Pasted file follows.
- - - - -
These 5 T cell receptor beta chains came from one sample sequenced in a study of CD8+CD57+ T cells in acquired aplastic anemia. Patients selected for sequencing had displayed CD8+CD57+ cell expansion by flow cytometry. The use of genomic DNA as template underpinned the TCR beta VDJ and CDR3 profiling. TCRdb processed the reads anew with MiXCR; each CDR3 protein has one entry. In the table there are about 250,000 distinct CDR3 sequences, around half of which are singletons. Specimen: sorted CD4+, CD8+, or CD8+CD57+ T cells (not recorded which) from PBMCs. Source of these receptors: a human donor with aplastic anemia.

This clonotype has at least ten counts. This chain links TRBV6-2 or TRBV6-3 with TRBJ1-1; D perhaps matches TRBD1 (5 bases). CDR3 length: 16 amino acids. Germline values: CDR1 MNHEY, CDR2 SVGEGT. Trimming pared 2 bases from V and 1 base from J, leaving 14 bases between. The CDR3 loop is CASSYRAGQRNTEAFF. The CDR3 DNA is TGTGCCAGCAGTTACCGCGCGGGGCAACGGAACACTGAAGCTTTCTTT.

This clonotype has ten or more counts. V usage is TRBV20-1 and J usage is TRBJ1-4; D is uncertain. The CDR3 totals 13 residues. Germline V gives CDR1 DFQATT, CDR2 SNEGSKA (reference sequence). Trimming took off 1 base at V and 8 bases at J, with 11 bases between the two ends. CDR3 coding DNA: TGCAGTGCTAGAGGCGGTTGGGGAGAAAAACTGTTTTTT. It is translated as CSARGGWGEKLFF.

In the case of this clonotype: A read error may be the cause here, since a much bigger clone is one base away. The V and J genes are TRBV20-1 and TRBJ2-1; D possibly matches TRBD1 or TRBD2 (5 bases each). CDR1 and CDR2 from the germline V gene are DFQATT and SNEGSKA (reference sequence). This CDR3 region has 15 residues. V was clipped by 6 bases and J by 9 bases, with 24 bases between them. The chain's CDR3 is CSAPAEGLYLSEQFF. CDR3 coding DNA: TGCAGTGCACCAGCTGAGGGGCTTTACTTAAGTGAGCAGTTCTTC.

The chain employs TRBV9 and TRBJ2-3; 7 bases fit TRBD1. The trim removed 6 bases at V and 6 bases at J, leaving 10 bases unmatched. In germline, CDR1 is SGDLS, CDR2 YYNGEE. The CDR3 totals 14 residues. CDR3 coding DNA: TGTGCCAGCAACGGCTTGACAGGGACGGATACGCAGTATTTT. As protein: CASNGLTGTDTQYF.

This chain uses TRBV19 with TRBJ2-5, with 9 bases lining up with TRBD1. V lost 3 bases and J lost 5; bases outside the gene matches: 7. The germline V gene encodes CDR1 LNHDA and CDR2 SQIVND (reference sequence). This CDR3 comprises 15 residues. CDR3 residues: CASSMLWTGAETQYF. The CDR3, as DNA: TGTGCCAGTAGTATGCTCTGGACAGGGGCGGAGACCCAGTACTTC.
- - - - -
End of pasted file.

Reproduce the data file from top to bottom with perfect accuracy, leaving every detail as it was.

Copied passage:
These 5 T cell receptor beta chains came from one sample sequenced in a study of CD8+CD57+ T cells in acquired aplastic anemia. Patients selected for sequencing had displayed CD8+CD57+ cell expansion by flow cytometry. The use of genomic DNA as template underpinned the TCR beta VDJ and CDR3 profiling. TCRdb processed the reads anew with MiXCR; each CDR3 protein has one entry. In the table there are about 250,000 distinct CDR3 sequences, around half of which are singletons. Specimen: sorted CD4+, CD8+, or CD8+CD57+ T cells (not recorded which) from PBMCs. Source of these receptors: a human donor with aplastic anemia.

This clonotype has at least ten counts. This chain links TRBV6-2 or TRBV6-3 with TRBJ1-1; D perhaps matches TRBD1 (5 bases). CDR3 length: 16 amino acids. Germline values: CDR1 MNHEY, CDR2 SVGEGT. Trimming pared 2 bases from V and 1 base from J, leaving 14 bases between. The CDR3 loop is CASSYRAGQRNTEAFF. The CDR3 DNA is TGTGCCAGCAGTTACCGCGCGGGGCAACGGAACACTGAAGCTTTCTTT.

This clonotype has ten or more counts. V usage is TRBV20-1 and J usage is TRBJ1-4; D is uncertain. The CDR3 totals 13 residues. Germline V gives CDR1 DFQATT, CDR2 SNEGSKA (reference sequence). Trimming took off 1 base at V and 8 bases at J, with 11 bases between the two ends. CDR3 coding DNA: TGCAGTGCTAGAGGCGGTTGGGGAGAAAAACTGTTTTTT. It is translated as CSARGGWGEKLFF.

In the case of this clonotype: A read error may be the cause here, since a much bigger clone is one base away. The V and J genes are TRBV20-1 and TRBJ2-1; D possibly matches TRBD1 or TRBD2 (5 bases each). CDR1 and CDR2 from the germline V gene are DFQATT and SNEGSKA (reference sequence). This CDR3 region has 15 residues. V was clipped by 6 bases and J by 9 bases, with 24 bases between them. The chain's CDR3 is CSAPAEGLYLSEQFF. CDR3 coding DNA: TGCAGTGCACCAGCTGAGGGGCTTTACTTAAGTGAGCAGTTCTTC.

The chain employs TRBV9 and TRBJ2-3; 7 bases fit TRBD1. The trim removed 6 bases at V and 6 bases at J, leaving 10 bases unmatched. In germline, CDR1 is SGDLS, CDR2 YYNGEE. The CDR3 totals 14 residues. CDR3 coding DNA: TGTGCCAGCAACGGCTTGACAGGGACGGATACGCAGTATTTT. As protein: CASNGLTGTDTQYF.

This chain uses TRBV19 with TRBJ2-5, with 9 bases lining up with TRBD1. V lost 3 bases and J lost 5; bases outside the gene matches: 7. The germline V gene encodes CDR1 LNHDA and CDR2 SQIVND (reference sequence). This CDR3 comprises 15 residues. CDR3 residues: CASSMLWTGAETQYF. The CDR3, as DNA: TGTGCCAGTAGTATGCTCTGGACAGGGGCGGAGACCCAGTACTTC.